The process is started by making an appointment with the probate clerk of the Circuit Court, usually where the decedent last owned property and lived.  The original will and death certificate, along with other information to be provided on the Court's forms, are filed with the Clerk by "an interested party" – typically the executor named in the will.  The executor named in the will is then appointed by the Clerk, and his or her official authority begins.  The estate is assigned to a Commissioner of Accounts, who is charged with overseeing the estate administration.

The Executor must also provide the Clerk with a list of the decedent's heirs, and must mail notice to each heir and each beneficiary named in the will within 30 days after appointment, informing them of the death and of the executor's appointment.

Most wills today include a "self-proving affidavit," which means the signatures of the testator and witnesses have been properly notarized. If the will is not self-proving, one of the witnesses will be required to appear and testify under oath as to the signature of the decedent.  Unless waived in the will, the executor will also be required to post a commercial surety bond to secure his or her obligation to properly execute the terms of the will.  Even if surety is waived, if no executor or co-executor is a Virginia resident, the non-resident(s) must either post the bond or appoint a Virginia resident to serve with them.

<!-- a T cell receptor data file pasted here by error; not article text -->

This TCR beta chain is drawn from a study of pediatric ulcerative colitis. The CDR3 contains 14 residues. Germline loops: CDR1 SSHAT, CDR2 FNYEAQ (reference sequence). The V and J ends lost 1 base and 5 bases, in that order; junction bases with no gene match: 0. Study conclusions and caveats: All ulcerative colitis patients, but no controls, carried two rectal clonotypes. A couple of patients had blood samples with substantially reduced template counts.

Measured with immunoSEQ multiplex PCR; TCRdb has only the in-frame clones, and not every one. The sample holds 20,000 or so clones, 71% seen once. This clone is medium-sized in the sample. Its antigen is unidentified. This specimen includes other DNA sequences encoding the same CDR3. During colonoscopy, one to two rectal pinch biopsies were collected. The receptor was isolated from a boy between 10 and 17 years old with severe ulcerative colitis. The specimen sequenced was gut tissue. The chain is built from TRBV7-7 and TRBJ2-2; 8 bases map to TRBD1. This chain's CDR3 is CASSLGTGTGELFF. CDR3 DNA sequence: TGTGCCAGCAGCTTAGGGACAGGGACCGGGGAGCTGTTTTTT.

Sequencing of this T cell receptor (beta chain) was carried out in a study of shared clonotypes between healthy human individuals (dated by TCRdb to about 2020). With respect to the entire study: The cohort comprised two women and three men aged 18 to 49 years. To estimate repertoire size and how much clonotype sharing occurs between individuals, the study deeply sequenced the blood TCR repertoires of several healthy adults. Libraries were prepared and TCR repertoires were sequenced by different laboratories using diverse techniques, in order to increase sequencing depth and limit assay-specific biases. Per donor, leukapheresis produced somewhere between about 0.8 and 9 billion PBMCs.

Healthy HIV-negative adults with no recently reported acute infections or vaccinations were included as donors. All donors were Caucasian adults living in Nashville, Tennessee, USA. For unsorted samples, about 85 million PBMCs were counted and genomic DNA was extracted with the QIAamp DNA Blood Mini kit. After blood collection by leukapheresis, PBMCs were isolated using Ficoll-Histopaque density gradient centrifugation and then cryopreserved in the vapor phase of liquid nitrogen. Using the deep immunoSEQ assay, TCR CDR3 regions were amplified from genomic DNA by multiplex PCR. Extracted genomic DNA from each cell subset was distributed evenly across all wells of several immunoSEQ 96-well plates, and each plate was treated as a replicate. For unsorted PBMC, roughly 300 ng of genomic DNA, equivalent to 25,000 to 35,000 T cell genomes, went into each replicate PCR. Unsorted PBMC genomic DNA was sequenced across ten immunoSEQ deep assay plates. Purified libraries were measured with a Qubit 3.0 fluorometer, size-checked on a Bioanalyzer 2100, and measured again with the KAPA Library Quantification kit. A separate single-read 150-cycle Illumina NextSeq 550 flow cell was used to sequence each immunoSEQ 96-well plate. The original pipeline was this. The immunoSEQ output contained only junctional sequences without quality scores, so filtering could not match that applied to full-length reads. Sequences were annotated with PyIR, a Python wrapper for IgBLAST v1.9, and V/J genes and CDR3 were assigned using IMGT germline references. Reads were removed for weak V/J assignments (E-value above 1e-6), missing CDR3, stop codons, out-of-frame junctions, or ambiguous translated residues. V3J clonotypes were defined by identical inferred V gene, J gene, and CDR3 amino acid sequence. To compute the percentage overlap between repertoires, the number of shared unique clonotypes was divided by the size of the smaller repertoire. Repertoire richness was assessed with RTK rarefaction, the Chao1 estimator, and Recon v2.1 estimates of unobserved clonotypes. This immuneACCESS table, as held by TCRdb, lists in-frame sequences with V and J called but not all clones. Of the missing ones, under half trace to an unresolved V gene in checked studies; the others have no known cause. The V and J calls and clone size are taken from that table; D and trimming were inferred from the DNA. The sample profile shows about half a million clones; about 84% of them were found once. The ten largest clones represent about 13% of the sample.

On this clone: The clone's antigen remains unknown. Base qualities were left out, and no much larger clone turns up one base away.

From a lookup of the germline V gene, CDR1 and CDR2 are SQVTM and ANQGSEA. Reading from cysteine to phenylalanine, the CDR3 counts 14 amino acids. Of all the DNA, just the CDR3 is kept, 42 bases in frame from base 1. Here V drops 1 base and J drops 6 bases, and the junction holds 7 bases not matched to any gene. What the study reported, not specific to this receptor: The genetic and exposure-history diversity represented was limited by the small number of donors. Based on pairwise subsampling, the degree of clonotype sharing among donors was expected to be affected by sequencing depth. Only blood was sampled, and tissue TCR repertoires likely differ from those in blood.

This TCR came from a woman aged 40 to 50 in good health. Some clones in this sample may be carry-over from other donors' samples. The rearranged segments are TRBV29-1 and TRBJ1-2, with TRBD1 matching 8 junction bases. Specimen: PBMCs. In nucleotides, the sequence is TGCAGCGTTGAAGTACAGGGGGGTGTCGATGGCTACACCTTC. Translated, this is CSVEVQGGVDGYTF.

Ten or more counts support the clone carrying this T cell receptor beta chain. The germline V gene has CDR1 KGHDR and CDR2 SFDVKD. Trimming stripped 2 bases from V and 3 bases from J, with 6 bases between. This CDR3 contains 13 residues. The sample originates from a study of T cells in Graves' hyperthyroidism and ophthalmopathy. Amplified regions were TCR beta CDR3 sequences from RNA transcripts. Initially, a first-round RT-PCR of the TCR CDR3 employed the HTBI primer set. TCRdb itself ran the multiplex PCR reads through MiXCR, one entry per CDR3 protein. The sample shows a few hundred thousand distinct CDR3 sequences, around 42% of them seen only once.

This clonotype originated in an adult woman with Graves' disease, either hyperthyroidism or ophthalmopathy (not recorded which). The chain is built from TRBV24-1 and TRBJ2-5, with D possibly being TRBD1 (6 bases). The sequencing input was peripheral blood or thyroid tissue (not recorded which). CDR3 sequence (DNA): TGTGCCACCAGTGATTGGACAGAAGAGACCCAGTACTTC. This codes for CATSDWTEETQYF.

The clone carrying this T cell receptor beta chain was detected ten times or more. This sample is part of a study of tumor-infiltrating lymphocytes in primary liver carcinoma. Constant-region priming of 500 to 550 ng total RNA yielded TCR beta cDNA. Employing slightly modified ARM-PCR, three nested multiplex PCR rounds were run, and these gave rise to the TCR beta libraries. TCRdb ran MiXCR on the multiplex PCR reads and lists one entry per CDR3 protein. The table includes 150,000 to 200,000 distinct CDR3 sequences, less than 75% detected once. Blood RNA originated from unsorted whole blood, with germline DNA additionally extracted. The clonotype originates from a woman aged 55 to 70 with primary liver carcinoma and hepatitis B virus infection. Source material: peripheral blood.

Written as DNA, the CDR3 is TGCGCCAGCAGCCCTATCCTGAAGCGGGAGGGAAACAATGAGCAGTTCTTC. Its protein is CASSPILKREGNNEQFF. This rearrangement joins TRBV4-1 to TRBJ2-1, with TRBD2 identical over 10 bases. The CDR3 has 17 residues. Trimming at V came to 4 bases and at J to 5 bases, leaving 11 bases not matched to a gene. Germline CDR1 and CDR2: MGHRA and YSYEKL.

In the event there was no will, a surviving spouse or heir will usually qualify as Administrator, to fulfill the same functions as an Executor.

What is the Probate Tax?
The probate tax rate in Virginia is $1.33 per $1,000 of value of probate property. Upon probate of the will, the Clerk will collect this tax, which is imposed on the value of all real and tangible property located in Virginia, as well as all intangible property wherever located.  Examples of property not included in the valuation of the estate for probate tax purposes include:

  • Property held jointly with right of survivorship.
  • Insurance proceeds, unless payable to the estate.
  • Property that passes by inter vivos trust.
  • Property passing through the exercise of a power of appointment.
  • Bonds payable on death to a named beneficiary.

What is the executor's responsibility?

The executor is responsible for collecting and protecting the probate property, for paying all debts of the estate, and for making distribution of the assets in accordance with the provisions of the will.  Within four months of his or her appointment, the executor must file with the Commissioner of Accounts a detailed list, known as an "inventory," of the probate property, including the value of each item.  Within sixteen months from appointment, the executor must file an accounting with the Commissioner, showing the income and expenditures of the estate administration. The final accounting shows the distributions to the beneficiaries named in the will.

The executor is also responsible for the filing of the decedent's final income tax return, as well as an income tax return for the estate if the estate earns more than $600 of taxable income in a year. If the value of the decedent's taxable estate exceeds $3,500,000, the executor must also file an estate tax return within nine months of the date of death, even if no estate tax is owed.